US Democratic Party Proposed Softened Policy on Communist China
US Senate Democrats announced the programme to counter Communist China's global influence on Thursday, unveiling a US$350 million package of legislation focused on the restoration of diplomacy with Beijing and seeking to boost US competitiveness.
The "America LEADS Act of 2020", announced during the hearings of U.S. Senate Foreign Relations Committee, would, among other things, provide new resources to the U.S. education system, and renew U.S. diplomacy with Communist China by strengthening the U.S. commitment to international allies and international agencies like the World Health Organisation.
The observers stated that the call for the restoration of the diplomacy with aggressive Beijing regime characterised it as "the softening of the U.S. strategy against growing threat to the global peace".
Senator Jim Risch, chairman of the Senate Foreign Relations Committee, said he hoped the Democrats' ideas could be combined with Republican proposals for a bipartisan plan.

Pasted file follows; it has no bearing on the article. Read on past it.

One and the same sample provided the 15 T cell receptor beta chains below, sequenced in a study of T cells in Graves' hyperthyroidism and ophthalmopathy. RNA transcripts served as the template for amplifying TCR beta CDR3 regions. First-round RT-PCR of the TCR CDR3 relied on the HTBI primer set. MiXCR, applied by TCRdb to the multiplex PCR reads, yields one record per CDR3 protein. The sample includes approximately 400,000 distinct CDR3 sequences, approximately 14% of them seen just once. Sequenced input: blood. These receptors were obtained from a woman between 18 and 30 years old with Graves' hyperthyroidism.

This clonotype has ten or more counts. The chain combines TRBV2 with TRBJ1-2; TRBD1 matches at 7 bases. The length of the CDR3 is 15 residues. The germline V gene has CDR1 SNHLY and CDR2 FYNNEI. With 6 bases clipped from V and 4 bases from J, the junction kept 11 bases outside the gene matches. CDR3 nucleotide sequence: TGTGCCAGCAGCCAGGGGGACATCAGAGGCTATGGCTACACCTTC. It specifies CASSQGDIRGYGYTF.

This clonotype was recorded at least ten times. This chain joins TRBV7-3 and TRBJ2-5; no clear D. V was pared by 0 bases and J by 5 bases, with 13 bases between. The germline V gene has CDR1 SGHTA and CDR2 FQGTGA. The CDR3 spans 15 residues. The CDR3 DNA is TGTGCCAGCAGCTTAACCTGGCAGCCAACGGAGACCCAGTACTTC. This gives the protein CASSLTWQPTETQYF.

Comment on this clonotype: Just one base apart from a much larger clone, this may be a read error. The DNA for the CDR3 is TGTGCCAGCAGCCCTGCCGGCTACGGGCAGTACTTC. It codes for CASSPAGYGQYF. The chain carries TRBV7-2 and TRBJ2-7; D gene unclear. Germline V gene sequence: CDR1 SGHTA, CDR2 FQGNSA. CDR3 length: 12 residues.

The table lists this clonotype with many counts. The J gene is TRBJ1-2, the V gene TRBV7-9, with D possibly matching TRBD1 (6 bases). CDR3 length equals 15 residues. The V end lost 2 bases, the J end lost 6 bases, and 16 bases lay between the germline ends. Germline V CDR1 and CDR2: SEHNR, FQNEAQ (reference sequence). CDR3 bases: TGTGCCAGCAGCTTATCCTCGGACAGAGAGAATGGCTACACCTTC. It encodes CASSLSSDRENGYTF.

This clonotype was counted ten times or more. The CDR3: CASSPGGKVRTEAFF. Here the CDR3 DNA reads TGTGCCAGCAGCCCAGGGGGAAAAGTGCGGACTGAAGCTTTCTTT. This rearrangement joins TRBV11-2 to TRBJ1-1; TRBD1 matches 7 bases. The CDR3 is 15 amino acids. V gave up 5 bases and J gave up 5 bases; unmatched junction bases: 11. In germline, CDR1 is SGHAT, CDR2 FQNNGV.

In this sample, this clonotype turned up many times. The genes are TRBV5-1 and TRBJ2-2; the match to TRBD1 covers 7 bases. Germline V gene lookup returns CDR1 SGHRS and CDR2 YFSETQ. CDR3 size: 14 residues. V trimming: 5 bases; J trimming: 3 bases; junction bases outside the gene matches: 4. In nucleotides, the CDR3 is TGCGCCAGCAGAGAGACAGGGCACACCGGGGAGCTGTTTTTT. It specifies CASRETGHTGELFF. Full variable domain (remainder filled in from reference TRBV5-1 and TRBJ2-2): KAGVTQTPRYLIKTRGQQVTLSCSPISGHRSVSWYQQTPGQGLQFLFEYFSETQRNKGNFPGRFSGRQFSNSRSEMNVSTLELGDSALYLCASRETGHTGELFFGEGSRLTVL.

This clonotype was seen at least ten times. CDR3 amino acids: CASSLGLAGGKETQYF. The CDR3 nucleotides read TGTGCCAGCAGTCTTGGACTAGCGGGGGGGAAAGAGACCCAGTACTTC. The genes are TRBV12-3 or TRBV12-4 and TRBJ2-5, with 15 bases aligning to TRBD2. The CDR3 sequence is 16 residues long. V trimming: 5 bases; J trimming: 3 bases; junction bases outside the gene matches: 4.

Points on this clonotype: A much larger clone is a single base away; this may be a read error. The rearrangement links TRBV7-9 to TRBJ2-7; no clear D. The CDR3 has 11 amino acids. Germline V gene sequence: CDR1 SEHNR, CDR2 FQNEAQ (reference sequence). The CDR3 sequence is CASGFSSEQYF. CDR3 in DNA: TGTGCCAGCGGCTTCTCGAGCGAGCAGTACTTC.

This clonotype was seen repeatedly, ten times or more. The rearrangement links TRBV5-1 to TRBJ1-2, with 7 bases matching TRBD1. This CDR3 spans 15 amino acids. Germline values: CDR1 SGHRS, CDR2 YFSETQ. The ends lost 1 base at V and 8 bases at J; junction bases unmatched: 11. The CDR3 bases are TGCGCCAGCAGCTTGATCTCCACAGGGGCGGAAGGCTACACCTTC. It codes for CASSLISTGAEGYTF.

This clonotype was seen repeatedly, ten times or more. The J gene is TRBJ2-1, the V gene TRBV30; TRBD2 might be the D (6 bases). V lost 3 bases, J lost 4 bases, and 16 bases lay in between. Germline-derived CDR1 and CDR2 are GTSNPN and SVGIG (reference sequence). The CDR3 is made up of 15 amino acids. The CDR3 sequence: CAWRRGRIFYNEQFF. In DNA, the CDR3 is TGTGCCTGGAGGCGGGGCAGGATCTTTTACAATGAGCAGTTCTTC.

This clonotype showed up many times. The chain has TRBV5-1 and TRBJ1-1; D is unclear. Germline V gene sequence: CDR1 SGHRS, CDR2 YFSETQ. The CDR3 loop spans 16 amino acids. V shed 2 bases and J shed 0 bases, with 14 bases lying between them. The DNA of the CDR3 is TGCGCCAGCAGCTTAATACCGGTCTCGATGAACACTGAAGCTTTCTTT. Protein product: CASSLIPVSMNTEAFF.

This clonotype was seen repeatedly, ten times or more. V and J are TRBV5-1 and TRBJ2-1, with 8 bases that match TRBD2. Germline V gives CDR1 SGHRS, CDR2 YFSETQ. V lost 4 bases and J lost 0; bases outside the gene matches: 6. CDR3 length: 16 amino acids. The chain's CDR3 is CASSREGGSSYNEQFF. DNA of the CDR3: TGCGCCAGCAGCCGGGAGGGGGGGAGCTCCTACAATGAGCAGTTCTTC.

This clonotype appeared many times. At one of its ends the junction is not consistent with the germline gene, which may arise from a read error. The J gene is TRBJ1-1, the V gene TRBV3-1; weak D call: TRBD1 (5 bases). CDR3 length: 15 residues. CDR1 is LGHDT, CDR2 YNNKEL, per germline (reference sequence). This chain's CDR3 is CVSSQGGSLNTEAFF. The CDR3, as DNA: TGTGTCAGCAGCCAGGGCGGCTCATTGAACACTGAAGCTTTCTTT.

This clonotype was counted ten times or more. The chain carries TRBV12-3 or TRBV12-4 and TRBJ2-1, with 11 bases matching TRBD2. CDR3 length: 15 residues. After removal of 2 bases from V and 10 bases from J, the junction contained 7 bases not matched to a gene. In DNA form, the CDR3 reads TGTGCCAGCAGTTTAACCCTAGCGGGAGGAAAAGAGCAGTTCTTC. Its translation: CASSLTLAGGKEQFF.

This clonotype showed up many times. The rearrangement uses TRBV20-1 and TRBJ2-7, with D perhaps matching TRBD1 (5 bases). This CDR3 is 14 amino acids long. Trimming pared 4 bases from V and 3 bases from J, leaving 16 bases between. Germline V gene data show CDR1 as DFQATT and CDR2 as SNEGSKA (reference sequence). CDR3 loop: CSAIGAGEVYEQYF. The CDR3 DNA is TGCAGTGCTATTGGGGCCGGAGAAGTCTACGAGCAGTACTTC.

"This is an American issue. This is not a partisan issue," Mr Risch told a committee hearing at which State Department officials testified about China's global influence, with one calling Beijing a "lawless bully."
The authors of the plan intended to restore an emphasis on human rights, related to issues such as protests in Hong Kong and the persecution of Uighurs in East Turkestan, officially called Xinjiang.
Military Spending to Deter Beijing in the Indo-Pacific region
The legislation focuses heavily on bolstering American research and development in science and technology, authorising $300 billion over four years for such efforts and investing another roughly $16 billion in the U.S. semiconductor industry to help the United States retain an edge over Beijing. It would also require the president to submit a plan to Congress to use the Defence Production Act to increase domestic production capabilities for semiconductor devices and require domestic sourcing for those products.
The legislation would provide $125 million in military spending over four years for the Indo-Pacific region. U.S. military officials in April called on Congress to authorise an additional $20.1 billion between 2021 and 2026 to bolster deterrence against China, in a sign that they expect tensions to flare.
The Democratic members of the Committee supported the plan.